At last week’s nuclear security summit, President Obama “issued a specific warning” to the Iranian regime, the New York Times reported. The President is working to secure United Nations Security Council support for new multilateral sanctions and penalties against Iran unless it curtails its nuclear weapons program.

Even if other nations decline to join the President’s effort, the climate for Iranian trade could change markedly. Both houses of Congress have passed bills that will build on the existing Iran Sanctions Act (ISA), which was passed in 1996. State legislatures are also increasing pressure on businesses that trade with Iran. Oil and technology companies have already been affected by these moves, giving a glimpse of possible dislocations to come.

After 14 Years, Congress Revises Sanctions

The Times also reported that, on April 14, 363 members of the House signed a bipartisan letter urging the President to take a hard line on Iran. While this gesture is mostly symbolic, Congress has already passed laws whose effects are beginning to be felt.

While the House bill (H.R. 2194, the Iran Refined Petroleum Sanctions Act) focused mostly on petroleum-related sanctions, the Senate bill (S. 2799, the Comprehensive Iran Sanctions, Accountability, and Divestment Act) adds restrictions related to goods that have a potential military purpose.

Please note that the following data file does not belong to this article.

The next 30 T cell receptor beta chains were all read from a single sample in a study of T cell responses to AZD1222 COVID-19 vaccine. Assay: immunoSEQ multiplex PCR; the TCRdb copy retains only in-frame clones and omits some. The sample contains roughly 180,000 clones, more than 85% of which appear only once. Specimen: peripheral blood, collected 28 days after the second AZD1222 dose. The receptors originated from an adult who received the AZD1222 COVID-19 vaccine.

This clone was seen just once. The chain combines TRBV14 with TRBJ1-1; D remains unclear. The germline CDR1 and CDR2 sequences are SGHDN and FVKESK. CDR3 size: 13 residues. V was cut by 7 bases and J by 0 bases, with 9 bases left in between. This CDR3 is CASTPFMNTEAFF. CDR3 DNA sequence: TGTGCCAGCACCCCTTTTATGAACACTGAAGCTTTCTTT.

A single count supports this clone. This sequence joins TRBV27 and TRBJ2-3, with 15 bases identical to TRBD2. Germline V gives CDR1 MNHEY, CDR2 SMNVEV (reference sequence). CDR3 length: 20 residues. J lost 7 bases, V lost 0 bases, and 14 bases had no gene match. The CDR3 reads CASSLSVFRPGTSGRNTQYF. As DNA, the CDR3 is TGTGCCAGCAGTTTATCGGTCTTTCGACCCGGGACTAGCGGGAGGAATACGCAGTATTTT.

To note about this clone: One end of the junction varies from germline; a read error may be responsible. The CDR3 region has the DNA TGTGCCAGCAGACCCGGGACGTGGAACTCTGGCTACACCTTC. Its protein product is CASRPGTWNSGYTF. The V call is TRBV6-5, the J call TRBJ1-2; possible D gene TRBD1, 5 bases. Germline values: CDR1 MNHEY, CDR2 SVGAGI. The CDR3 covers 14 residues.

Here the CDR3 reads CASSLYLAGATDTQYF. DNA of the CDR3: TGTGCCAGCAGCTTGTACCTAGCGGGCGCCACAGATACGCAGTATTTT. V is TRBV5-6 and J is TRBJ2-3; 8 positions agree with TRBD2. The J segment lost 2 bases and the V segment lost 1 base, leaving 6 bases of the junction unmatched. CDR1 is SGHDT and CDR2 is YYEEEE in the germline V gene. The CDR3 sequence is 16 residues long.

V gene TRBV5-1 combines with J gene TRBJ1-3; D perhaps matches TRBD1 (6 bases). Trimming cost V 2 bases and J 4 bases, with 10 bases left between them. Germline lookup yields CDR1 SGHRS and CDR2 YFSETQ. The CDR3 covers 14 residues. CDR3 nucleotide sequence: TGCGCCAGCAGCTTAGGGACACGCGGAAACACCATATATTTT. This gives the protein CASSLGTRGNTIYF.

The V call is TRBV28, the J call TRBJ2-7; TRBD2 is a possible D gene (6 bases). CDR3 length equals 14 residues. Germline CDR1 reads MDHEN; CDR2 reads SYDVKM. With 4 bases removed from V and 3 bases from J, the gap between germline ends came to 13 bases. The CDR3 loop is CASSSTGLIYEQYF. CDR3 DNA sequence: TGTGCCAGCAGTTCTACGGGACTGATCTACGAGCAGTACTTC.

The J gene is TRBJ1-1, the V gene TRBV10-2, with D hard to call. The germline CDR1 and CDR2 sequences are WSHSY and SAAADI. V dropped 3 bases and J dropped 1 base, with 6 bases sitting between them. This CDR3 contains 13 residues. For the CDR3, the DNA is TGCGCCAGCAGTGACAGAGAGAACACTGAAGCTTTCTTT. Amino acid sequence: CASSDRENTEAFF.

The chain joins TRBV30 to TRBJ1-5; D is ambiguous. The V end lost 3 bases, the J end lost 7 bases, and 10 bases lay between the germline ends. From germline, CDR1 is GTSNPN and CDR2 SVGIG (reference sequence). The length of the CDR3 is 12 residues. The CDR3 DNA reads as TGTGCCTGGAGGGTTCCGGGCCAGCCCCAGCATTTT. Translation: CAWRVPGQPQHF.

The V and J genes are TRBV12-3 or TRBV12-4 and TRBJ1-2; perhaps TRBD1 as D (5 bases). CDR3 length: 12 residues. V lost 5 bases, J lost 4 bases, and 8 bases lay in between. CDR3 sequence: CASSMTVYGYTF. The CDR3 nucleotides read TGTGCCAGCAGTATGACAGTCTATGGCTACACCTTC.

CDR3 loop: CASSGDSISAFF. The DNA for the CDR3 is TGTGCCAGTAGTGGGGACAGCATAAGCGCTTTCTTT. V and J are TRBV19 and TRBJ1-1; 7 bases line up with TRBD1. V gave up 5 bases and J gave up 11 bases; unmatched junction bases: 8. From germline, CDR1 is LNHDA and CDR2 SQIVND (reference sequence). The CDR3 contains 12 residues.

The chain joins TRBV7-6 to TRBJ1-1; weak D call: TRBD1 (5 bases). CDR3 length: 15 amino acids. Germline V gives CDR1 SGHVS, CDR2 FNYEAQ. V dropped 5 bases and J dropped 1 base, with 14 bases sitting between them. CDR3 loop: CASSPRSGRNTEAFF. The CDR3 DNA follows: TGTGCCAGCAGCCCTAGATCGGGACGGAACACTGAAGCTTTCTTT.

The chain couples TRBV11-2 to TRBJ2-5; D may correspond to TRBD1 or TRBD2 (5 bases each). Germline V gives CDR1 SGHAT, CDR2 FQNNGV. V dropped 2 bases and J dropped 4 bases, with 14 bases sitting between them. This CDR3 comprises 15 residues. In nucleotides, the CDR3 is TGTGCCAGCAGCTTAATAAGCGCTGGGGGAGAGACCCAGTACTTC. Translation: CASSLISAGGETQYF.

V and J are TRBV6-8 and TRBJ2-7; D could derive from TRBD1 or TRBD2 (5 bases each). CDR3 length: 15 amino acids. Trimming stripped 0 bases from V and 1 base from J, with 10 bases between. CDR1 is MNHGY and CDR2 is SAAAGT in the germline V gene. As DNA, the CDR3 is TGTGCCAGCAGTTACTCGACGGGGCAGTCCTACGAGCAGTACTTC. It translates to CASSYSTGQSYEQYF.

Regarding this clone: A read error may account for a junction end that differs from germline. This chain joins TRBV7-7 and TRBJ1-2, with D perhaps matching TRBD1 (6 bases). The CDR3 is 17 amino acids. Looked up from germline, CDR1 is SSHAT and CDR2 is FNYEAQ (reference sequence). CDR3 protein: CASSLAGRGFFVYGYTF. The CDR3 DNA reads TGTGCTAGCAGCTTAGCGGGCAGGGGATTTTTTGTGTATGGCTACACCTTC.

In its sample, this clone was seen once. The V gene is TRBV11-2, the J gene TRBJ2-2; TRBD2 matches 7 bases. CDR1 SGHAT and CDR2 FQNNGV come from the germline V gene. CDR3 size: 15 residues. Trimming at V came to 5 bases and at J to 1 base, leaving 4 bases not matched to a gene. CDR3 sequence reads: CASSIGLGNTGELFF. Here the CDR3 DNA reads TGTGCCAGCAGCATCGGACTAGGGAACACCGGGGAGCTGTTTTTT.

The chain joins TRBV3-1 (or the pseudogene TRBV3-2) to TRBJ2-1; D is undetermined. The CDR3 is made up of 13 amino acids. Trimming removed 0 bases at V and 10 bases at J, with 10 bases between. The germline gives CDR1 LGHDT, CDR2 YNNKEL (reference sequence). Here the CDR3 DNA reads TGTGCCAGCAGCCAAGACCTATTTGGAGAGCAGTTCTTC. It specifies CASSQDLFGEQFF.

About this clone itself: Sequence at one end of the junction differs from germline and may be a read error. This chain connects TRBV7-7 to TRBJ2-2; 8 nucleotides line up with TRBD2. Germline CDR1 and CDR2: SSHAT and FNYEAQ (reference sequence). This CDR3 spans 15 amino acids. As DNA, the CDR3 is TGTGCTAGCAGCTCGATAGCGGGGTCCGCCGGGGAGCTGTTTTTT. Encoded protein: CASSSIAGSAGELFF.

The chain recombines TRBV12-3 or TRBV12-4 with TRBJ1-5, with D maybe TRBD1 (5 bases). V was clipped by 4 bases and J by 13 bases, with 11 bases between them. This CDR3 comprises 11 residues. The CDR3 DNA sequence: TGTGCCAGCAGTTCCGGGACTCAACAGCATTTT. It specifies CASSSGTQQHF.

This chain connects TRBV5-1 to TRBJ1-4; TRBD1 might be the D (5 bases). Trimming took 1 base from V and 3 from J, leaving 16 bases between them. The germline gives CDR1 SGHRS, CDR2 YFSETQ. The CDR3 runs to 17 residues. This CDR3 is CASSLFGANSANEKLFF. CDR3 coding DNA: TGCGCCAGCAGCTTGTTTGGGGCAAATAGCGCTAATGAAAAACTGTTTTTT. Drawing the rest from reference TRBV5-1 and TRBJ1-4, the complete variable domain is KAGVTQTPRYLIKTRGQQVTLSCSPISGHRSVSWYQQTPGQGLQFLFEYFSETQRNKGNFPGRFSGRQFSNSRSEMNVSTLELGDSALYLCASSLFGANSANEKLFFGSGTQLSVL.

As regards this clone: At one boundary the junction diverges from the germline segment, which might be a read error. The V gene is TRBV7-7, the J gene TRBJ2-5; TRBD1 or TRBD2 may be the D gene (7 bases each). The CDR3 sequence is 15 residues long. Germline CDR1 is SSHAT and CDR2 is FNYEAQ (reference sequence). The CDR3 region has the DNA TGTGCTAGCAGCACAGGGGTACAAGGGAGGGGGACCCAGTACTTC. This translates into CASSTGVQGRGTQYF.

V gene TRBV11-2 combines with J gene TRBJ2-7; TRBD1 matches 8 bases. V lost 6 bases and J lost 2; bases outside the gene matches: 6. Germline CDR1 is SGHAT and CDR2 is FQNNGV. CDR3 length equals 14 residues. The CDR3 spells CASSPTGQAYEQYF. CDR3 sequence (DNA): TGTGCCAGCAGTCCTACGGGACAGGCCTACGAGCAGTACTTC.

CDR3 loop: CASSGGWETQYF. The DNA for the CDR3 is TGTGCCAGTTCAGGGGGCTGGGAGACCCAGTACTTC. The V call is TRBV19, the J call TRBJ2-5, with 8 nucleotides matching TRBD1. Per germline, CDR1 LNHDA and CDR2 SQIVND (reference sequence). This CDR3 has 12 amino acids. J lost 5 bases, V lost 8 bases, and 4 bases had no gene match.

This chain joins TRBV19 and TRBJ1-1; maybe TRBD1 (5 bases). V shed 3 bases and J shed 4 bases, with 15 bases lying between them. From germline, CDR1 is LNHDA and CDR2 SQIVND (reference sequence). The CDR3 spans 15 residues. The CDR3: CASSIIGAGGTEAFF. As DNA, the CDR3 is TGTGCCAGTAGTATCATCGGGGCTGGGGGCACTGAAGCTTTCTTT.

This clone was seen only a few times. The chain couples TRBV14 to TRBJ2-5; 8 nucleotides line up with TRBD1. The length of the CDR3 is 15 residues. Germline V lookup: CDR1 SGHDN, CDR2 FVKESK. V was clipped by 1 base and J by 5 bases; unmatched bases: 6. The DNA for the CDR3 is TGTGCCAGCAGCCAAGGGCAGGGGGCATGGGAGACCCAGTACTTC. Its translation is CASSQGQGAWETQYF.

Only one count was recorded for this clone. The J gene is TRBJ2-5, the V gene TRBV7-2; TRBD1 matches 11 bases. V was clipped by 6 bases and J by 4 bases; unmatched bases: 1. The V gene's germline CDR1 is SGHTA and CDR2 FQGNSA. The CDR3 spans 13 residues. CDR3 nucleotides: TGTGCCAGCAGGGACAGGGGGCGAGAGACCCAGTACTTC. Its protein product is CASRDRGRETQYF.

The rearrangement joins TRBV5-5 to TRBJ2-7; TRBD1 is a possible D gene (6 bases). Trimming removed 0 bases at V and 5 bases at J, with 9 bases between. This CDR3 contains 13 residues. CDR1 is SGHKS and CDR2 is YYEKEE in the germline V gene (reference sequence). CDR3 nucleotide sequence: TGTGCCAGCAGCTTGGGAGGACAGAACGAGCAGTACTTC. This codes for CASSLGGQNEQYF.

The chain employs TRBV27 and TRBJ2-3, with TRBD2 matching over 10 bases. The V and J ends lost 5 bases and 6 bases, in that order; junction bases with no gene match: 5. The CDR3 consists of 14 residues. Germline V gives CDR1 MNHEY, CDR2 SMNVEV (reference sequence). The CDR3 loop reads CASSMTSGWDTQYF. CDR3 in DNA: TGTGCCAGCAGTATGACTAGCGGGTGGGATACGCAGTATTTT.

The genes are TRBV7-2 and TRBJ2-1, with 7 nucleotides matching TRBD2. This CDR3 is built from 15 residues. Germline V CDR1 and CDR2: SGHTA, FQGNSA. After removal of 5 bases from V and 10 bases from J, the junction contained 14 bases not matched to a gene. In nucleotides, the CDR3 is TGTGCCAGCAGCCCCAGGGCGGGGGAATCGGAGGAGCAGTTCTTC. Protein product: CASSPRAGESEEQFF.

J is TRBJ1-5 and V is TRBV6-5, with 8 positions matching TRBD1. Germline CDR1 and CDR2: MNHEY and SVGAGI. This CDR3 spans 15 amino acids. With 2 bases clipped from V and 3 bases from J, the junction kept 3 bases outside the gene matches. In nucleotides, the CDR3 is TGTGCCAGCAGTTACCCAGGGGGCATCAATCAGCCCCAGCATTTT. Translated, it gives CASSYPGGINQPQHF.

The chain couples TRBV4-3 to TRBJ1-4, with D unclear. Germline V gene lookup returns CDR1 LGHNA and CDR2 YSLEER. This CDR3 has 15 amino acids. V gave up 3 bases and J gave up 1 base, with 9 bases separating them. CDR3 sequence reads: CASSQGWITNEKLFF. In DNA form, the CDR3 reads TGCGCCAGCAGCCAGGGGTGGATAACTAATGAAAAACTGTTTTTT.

The new legislation includes an important difference from the existing ISA. While the 1996 law covered foreign direct investments (FDIs) in Iran, the revised sanctions will also restrict “non-equity” dealings with Iran.  Non-equity ties, such as the buying and selling of oil and other goods, generate revenue without on-site investment in the sanctioned country.

Specifically, the Senate bill would implement:

- Sanctions on refined petroleum products trade with Iran by US and non-US companies.

- Sanctions on Iran trade by overseas subsidiaries of US companies, and more targeted sanctions on trading with Iranian entities that the US believes to be closely associated with Iran's nuclear program.

- Restrictions on all re-exports of US-origin items from third countries to Iran, focusing on strategic and “dual-use” items that could serve a military or police purpose.

The two bills still need to go to a joint conference committee to resolve differences; pass a final vote in the House and Senate; and be signed by the President into law.

Iranian Repression Aided by Western-Made Data Network

The expansion of sanctions to cover non-oil, non-weapons technology is partly a response to Iran’s crackdown in the wake of contested elections in 2009. In June of last year, the Wall Street Journal reported that the Iranian regime operates “one of the world's most sophisticated mechanisms for controlling and censoring the Internet, allowing it to examine the content of individual online communications on a massive scale.”

As described by WSJ writers Christopher Rhoads and Loretta Chao:

“The monitoring capability was provided, at least in part, by a joint venture of Siemens AG, the German conglomerate, and Nokia Corp., the Finnish cellphone company, in the second half of 2008, Ben Roome, a spokesman for the joint venture, confirmed. The ‘monitoring center,’ installed within the government's telecom monopoly, was part of a larger contract with Iran that included mobile-phone networking technology, Mr. Roome said.”